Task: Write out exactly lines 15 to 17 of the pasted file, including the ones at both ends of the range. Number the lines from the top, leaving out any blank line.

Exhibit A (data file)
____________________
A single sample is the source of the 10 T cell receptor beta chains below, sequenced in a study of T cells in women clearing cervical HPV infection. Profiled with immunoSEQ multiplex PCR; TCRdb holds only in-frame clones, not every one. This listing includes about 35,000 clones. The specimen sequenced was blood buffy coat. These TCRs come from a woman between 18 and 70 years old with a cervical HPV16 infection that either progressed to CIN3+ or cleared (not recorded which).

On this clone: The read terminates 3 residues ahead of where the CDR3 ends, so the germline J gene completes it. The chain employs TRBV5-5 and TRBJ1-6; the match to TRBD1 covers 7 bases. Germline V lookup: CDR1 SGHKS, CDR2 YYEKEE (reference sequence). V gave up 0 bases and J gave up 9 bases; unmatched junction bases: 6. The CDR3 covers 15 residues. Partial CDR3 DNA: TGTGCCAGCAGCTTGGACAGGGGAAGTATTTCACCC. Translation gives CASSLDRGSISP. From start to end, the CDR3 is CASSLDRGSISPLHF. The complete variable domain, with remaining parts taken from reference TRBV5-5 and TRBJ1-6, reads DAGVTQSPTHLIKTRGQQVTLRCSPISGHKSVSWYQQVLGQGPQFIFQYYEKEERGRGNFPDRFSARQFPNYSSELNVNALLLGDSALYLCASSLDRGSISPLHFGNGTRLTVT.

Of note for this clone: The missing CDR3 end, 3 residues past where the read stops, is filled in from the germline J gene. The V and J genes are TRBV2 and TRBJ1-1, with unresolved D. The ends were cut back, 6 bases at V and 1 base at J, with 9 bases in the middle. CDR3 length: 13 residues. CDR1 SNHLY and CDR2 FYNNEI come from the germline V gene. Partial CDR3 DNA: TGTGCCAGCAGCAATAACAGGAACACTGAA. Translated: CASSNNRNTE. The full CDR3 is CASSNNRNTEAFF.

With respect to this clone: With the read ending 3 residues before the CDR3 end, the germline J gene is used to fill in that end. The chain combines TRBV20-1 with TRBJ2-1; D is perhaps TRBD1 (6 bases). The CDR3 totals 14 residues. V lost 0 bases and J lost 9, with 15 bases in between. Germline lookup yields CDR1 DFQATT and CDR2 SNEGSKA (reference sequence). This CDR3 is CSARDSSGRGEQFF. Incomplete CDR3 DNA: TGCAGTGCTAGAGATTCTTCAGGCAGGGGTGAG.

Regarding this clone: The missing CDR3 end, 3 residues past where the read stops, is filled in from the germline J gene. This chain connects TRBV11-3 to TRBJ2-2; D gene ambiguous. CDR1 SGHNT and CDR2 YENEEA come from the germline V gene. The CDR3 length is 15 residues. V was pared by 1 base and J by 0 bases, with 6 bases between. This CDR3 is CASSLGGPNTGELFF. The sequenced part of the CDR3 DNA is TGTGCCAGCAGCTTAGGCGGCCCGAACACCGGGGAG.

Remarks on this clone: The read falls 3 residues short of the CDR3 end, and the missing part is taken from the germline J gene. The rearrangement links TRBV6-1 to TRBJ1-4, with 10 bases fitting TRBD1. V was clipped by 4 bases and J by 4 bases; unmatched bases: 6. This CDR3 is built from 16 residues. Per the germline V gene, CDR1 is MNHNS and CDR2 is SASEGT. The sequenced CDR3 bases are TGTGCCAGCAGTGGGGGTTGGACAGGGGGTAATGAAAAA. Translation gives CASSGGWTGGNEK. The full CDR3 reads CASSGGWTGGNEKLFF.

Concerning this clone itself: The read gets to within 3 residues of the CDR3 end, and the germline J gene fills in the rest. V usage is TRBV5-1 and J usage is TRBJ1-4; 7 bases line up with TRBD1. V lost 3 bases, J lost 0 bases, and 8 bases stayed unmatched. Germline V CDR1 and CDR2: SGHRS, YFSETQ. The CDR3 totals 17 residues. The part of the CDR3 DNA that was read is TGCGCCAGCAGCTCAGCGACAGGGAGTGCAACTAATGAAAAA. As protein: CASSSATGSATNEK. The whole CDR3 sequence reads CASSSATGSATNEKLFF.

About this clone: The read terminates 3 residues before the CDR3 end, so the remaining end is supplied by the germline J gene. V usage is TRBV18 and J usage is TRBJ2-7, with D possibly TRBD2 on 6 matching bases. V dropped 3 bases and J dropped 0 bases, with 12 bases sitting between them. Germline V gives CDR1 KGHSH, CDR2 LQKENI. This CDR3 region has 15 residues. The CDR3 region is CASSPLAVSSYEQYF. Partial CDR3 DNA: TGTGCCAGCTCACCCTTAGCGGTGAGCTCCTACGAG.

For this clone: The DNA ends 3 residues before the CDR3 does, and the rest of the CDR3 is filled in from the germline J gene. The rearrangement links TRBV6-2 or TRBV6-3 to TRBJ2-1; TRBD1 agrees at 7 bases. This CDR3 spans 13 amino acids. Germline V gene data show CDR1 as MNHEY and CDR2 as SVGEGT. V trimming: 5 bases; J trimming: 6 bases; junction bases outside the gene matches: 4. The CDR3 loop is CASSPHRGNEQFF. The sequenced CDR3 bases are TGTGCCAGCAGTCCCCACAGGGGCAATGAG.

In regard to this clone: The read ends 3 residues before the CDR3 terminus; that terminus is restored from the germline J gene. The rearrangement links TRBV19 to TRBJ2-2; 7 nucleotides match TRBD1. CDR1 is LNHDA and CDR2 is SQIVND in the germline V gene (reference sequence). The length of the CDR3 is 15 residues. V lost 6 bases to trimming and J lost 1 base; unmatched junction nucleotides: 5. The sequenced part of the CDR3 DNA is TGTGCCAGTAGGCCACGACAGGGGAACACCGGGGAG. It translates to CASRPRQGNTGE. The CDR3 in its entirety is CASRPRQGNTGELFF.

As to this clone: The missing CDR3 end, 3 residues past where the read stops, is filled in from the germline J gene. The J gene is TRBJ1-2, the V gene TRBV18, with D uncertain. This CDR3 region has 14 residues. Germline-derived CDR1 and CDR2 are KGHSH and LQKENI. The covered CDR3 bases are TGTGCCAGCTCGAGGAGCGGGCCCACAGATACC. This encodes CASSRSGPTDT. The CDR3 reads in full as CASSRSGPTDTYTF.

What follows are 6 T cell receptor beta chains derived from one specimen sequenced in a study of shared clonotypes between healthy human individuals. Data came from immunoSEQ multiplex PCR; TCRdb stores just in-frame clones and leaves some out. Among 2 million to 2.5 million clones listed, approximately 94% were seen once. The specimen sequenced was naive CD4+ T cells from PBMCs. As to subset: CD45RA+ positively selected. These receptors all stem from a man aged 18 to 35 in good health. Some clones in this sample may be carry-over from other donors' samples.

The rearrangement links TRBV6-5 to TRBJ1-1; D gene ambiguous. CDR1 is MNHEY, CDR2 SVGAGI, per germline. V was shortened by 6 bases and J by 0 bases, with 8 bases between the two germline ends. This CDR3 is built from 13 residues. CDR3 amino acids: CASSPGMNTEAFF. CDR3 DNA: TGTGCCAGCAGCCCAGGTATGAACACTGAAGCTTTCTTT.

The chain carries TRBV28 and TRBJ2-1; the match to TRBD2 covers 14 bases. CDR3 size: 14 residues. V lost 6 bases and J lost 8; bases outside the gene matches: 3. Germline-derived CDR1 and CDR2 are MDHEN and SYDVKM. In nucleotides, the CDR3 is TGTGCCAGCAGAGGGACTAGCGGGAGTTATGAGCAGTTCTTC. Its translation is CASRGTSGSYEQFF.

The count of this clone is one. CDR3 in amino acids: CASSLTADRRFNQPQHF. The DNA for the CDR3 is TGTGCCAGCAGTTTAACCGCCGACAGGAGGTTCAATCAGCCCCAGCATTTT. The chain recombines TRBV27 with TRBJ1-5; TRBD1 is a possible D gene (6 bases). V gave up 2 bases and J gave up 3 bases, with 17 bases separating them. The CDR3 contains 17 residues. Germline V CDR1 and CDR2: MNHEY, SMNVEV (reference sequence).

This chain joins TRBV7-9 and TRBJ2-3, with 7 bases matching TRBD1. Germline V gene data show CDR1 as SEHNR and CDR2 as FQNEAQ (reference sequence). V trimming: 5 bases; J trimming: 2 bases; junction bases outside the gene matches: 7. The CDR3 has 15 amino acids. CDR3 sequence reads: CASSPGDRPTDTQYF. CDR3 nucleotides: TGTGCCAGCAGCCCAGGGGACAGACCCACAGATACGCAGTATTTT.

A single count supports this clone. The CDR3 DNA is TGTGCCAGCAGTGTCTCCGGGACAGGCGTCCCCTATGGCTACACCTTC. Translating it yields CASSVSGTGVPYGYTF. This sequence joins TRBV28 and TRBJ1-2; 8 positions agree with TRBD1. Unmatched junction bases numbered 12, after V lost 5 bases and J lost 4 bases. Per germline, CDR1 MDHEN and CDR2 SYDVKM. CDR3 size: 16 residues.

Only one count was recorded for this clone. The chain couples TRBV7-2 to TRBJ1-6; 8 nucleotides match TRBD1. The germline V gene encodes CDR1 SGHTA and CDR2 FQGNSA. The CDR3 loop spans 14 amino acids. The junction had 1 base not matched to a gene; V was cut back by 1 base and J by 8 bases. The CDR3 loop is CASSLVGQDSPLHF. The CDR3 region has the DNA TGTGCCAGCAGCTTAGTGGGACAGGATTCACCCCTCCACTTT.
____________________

The count of this clone is one. CDR3 in amino acids: CASSLTADRRFNQPQHF. The DNA for the CDR3 is TGTGCCAGCAGTTTAACCGCCGACAGGAGGTTCAATCAGCCCCAGCATTTT. The chain recombines TRBV27 with TRBJ1-5; TRBD1 is a possible D gene (6 bases). V gave up 2 bases and J gave up 3 bases, with 17 bases separating them. The CDR3 contains 17 residues. Germline V CDR1 and CDR2: MNHEY, SMNVEV (reference sequence).

This chain joins TRBV7-9 and TRBJ2-3, with 7 bases matching TRBD1. Germline V gene data show CDR1 as SEHNR and CDR2 as FQNEAQ (reference sequence). V trimming: 5 bases; J trimming: 2 bases; junction bases outside the gene matches: 7. The CDR3 has 15 amino acids. CDR3 sequence reads: CASSPGDRPTDTQYF. CDR3 nucleotides: TGTGCCAGCAGCCCAGGGGACAGACCCACAGATACGCAGTATTTT.

A single count supports this clone. The CDR3 DNA is TGTGCCAGCAGTGTCTCCGGGACAGGCGTCCCCTATGGCTACACCTTC. Translating it yields CASSVSGTGVPYGYTF. This sequence joins TRBV28 and TRBJ1-2; 8 positions agree with TRBD1. Unmatched junction bases numbered 12, after V lost 5 bases and J lost 4 bases. Per germline, CDR1 MDHEN and CDR2 SYDVKM. CDR3 size: 16 residues.